The final remix
As the RDX60 had been in development (in terms of styling) between 2000 and 2004, it came as no surprise that MG Rover had come under pressure from the Chinese to restyle the car.
These images, as revealed in Autocar magazine April 2005, came from an oficial source and revealed a project that had reached a crossroads. The SAIC/MG Rover Joint Venture Company needed fresh new product, and a rebody of the RDX60 was the answer. As can be seen, the RDX60 MPV/Tourer and three-door had been dropped by this time, leaving just the saloon and five-door hatchback.
At this stage, the RDX60 had received an 80mm chop in its wheelbase, and dropped much of the 75’s bulkhead. This was set to push the project further back – possibly to a 2007/2008 launch.
These would be available in MG and Rover forms.
Styling schemes also appeared for a proposed Rover 75 rebody/restyle – this car would have been based on the current 75’s wheelbase, and not the stretched version currently being developed by SAIC.
The RDX60 needed to move on. There was no doubt about that following the lukewarm reception which greeted the October 2004 model by the Chinese. It was time for a re-design, and perhaps a re-grouping. These cars were the beginning of that process – and although they would share much of the existing RDX60 architecture, there would be a change in direction, too…
As can be seen, the designers liked thiis chunky proposal, which in these renderings, at least, look almost one-box. The then current idea of offering distinct MG and Rover versions would be continued, with both cars being unique in detail only. It was a policy that had worked well in the ‘Zed’ cars, but whether it would still be valid at the time of this car’s launch remained to be seen…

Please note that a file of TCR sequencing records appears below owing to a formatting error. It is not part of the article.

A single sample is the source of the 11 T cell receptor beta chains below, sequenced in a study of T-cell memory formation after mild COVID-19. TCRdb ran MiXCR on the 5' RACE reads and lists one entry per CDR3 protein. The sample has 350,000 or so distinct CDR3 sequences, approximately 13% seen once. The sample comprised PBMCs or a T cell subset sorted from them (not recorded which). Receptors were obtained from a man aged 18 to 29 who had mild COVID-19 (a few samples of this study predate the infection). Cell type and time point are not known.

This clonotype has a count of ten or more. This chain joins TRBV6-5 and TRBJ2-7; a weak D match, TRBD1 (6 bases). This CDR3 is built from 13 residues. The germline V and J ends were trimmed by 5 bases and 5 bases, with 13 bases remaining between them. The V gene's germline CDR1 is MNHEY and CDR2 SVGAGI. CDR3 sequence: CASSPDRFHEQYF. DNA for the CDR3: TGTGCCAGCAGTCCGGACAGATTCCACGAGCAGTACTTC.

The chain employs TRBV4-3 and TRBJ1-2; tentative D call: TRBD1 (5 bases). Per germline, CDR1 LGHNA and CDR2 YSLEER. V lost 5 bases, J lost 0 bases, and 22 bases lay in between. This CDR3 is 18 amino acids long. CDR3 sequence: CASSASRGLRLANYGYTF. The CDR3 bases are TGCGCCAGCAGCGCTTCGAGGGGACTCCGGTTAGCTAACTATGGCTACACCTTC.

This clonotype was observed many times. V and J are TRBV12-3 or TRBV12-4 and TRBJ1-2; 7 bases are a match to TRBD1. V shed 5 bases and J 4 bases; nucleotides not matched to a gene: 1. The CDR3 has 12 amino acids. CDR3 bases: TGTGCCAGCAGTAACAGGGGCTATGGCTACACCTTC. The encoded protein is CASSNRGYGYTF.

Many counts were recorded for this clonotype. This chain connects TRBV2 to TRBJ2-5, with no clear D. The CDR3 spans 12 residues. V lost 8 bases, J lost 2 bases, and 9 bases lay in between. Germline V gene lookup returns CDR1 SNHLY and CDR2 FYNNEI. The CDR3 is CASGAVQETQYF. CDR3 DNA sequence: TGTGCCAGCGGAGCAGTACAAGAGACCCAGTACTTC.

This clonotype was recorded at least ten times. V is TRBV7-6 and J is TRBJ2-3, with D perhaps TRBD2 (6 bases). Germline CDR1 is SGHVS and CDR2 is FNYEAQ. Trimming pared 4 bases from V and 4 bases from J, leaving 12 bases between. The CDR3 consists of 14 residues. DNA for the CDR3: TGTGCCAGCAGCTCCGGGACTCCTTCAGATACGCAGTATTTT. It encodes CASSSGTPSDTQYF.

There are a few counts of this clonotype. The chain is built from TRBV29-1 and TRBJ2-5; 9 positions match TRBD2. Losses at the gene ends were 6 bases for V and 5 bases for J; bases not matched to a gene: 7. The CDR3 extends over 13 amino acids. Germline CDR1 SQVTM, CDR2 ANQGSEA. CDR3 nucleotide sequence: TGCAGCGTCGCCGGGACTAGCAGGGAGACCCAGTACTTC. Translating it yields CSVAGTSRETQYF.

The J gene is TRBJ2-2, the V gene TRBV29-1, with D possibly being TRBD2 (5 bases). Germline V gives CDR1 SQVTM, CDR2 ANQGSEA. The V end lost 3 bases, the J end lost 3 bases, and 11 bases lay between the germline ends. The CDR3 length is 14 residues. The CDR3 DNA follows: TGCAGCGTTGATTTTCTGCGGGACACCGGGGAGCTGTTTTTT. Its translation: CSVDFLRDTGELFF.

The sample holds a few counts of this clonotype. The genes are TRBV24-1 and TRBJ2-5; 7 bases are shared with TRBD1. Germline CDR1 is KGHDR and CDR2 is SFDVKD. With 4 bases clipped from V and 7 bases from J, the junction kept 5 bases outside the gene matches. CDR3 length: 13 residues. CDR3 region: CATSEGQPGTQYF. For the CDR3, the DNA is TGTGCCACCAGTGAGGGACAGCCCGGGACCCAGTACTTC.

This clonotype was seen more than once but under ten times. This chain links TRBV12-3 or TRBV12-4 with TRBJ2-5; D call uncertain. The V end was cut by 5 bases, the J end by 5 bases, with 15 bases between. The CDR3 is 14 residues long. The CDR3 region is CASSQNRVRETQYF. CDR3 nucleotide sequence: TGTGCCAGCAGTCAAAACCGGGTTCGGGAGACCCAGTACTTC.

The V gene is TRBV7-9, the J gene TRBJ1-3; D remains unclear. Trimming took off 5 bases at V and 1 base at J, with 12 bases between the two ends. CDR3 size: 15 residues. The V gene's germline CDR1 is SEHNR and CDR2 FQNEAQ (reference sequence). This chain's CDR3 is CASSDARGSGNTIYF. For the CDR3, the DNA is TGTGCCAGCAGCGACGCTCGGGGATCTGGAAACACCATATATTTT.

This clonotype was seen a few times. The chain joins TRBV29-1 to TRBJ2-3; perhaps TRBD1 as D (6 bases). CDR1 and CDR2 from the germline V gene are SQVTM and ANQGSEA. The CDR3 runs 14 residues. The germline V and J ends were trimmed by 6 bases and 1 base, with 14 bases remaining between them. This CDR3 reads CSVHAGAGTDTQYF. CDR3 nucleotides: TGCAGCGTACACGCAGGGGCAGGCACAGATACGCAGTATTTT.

It might look like an off-roader, but this was to be the brave new face of MG. As it was, it certainly looked different – and that counts for a lot in today’s competitive market. It is a strategy that would have probably served MG Rover/SAIC equallt well for years to come. Looking at the bonnet profile, there would have been more than enough room for a supercharged KV6…
One for the Chinese market perhaps, but there is no reason to think that this stylish car wouldn’t have done the business in the UK and Europe, too…
The next 75?
These sketches show a softer more conservative four-door saloon aimed at satisfying Chinese tastes (see above). This car would have been built in Shanghai and would have been based on the standard wheelbase of the 75. Unlike the RDX60 Joint Venture car, it would have needed unique doors and would have pushed up costs. The Chinese-built Rover was mooted for a European launch in 2010, and would have served as the replacement for the 75…
All photos courtesy of Autocar magazine.
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